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Can it be shown that a positive fraction of the base-$b$ digits of n! are nonzero (in the limit as $n\to\infty$)?

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The answer: $9/10$ of course but even $> 0$ is most possibly unprovable presently. I asked a similar question about powers of an integer (say, $3$) here:… (see Update 4 in that question). – Mark Sapir Dec 24 '11 at 0:10
I meant $(b-1)/b$, of course. – Mark Sapir Dec 25 '11 at 14:08
i.e. $\ 9 := 10-1,\ $ whatever $\ 10\ $ would be. – Włodzimierz Holsztyński Nov 3 '14 at 5:02
up vote 10 down vote accepted

The bound given by F. Luca and cited in Gjergji Zaimi's answer has been recently improved, although only by a factor $\log \log \log n$. Precisely, in C. Sanna, On the sum of digits of the factorial, J. Number Theory 147 (2015), 836--841, the author proved that $$\min\{s_b(n!),s_b(\Lambda_n)\} > c_b \log n \log \log \log n , $$ for all integers $n > e^e$, where $s_b(\cdot)$ is the sum of base-$b$ digits function, $c_b > 0$ is a constant depending only on $b$, and $\Lambda_n$ is the least common multiple of $1, \ldots, n$. Clearly, this inequality also holds with $s_b$ replaced by $t_b$, i.e., the function counting the number of non-zero base-$b$ digits of its argument, since $t_b(m) \geq s_b(m)/b$ for each positive integer $m$.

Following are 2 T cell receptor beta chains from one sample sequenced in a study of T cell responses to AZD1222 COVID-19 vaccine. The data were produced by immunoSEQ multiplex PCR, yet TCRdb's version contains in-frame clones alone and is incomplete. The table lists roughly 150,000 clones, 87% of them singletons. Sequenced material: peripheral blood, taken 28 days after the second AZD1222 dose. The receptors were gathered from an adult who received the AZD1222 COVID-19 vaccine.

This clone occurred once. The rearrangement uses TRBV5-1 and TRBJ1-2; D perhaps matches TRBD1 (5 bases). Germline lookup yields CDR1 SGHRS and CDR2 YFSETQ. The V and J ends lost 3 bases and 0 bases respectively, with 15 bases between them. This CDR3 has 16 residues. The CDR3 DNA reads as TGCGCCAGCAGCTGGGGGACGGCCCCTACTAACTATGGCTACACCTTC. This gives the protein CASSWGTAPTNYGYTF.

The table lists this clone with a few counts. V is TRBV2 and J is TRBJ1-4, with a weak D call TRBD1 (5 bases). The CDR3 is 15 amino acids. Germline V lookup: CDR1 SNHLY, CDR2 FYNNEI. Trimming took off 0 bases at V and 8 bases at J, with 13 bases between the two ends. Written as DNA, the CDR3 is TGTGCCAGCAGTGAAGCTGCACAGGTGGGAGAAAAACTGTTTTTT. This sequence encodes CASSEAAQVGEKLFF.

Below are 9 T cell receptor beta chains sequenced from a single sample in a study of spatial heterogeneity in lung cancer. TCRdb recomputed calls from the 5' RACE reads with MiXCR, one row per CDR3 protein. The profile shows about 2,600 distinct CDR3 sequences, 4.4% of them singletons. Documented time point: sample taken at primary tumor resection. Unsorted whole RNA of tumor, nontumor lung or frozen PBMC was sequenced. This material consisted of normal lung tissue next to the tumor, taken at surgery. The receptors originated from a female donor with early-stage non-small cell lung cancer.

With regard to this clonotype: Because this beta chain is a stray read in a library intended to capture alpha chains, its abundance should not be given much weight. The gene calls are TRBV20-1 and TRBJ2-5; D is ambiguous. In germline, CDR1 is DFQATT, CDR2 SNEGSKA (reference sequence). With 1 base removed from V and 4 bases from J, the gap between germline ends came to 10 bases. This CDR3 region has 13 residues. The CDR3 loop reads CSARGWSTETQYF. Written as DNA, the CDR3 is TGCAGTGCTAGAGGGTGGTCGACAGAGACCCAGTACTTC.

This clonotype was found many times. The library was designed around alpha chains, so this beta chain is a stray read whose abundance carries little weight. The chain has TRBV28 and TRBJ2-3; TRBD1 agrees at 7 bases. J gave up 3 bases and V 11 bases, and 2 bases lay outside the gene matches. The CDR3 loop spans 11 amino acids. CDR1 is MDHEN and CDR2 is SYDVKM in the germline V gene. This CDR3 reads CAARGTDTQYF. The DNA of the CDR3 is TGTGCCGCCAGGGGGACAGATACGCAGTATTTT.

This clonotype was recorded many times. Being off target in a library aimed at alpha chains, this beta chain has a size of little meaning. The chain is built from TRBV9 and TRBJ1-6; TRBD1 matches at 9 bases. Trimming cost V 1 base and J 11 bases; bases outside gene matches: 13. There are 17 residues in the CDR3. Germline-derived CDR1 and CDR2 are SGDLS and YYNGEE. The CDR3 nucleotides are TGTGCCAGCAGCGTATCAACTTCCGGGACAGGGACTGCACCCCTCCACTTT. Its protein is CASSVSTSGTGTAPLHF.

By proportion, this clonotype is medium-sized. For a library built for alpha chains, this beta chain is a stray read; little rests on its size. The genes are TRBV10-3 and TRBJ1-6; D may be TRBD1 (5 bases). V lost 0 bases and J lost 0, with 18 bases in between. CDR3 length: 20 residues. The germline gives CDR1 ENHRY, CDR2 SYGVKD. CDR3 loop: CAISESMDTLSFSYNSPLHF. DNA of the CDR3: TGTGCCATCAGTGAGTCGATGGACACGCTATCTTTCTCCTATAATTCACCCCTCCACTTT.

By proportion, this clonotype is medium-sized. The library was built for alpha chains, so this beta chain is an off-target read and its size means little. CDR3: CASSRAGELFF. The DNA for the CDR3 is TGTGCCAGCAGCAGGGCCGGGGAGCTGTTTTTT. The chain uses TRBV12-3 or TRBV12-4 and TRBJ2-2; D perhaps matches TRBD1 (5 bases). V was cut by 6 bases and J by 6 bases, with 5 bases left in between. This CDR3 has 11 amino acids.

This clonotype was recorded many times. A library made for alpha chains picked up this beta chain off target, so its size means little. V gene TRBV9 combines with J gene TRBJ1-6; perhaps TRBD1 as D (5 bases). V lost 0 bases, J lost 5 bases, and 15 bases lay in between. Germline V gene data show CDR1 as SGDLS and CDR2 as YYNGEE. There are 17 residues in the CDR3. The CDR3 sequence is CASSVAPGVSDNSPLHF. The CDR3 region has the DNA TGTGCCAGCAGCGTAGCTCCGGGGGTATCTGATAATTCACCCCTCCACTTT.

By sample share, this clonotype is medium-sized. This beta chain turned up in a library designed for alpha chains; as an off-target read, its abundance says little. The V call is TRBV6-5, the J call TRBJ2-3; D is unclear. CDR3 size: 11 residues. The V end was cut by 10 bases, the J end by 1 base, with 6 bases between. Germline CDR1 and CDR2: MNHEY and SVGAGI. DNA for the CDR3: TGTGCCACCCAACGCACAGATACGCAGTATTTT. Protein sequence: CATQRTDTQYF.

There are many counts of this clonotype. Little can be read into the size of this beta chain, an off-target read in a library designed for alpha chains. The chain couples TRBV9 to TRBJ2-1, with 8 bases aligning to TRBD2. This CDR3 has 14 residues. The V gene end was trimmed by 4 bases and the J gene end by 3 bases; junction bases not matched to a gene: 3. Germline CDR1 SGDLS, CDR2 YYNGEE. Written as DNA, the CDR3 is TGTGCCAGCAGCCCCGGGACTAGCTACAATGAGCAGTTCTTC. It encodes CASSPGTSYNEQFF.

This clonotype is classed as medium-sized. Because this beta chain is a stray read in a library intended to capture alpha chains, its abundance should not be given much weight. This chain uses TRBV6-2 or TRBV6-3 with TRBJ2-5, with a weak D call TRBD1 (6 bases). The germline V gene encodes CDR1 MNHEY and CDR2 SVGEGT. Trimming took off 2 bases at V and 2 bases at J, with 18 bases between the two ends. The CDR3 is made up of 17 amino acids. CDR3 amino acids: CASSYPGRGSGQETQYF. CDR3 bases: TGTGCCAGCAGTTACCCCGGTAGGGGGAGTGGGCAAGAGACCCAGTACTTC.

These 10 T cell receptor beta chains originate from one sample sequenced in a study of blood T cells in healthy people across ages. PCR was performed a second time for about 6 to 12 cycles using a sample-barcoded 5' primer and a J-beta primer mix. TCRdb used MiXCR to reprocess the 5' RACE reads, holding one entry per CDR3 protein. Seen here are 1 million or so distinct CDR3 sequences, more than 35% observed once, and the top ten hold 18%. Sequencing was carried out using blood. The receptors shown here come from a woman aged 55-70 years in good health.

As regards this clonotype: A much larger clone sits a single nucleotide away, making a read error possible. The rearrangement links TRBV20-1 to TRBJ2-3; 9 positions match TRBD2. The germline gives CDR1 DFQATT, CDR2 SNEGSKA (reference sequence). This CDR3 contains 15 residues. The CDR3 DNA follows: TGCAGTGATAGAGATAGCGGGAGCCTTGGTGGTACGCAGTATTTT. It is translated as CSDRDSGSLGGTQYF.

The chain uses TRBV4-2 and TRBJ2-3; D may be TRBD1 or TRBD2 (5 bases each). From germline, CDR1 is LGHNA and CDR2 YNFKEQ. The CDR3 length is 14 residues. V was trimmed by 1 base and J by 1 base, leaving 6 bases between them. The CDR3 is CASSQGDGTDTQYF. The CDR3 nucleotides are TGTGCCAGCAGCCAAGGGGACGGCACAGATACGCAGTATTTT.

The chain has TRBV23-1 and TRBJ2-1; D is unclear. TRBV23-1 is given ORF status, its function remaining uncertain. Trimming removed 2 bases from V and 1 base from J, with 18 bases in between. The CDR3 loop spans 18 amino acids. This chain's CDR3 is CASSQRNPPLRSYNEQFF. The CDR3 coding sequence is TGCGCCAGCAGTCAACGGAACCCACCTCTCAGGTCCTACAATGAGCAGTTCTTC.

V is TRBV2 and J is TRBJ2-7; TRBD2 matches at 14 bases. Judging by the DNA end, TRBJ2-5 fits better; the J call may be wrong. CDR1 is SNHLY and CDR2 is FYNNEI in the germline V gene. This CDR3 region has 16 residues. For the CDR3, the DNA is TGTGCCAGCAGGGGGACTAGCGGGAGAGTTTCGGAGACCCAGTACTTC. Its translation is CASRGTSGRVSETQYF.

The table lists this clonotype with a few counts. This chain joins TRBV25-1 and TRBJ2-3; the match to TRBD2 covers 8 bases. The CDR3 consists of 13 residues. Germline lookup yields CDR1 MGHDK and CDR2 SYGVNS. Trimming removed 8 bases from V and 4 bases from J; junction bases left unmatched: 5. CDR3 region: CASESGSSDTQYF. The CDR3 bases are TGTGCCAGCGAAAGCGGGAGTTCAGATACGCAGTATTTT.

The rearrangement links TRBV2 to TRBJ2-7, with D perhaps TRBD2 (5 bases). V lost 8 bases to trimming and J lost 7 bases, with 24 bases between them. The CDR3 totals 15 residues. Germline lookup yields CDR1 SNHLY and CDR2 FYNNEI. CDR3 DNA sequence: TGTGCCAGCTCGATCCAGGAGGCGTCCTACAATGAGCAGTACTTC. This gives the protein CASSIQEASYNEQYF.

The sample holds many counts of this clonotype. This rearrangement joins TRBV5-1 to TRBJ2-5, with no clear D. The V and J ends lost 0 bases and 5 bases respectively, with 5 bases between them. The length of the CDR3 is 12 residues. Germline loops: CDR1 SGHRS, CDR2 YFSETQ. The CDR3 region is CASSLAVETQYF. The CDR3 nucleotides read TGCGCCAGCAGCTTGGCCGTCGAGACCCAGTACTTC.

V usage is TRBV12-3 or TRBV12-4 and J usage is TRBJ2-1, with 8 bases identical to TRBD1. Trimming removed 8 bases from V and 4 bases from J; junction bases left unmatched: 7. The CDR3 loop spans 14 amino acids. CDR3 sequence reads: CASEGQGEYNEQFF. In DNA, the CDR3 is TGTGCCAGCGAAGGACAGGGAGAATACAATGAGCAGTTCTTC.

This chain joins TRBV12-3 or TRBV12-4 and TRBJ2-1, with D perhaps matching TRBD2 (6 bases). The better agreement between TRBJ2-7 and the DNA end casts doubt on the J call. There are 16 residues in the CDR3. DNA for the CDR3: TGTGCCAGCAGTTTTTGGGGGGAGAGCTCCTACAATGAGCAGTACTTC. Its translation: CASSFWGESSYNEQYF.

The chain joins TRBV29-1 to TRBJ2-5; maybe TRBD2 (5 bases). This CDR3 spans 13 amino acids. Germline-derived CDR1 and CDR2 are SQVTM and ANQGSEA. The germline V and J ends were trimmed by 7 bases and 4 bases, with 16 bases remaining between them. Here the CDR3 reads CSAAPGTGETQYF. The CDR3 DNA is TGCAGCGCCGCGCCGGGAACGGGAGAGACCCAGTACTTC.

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I believe the best current lower bound on this is the one given by F. Luca in "The Number of Non-Zero Digits of n!" Canad. Math. Bull. 45(2002), 115-118. It is proven there that the number of non-zero base $b$ digits grows at least as fast as $C_b\log n$.

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Interesting! It is better than the current lower bound for $a^n$ (where $a$ is co-prime with 10). – Mark Sapir Dec 24 '11 at 0:39

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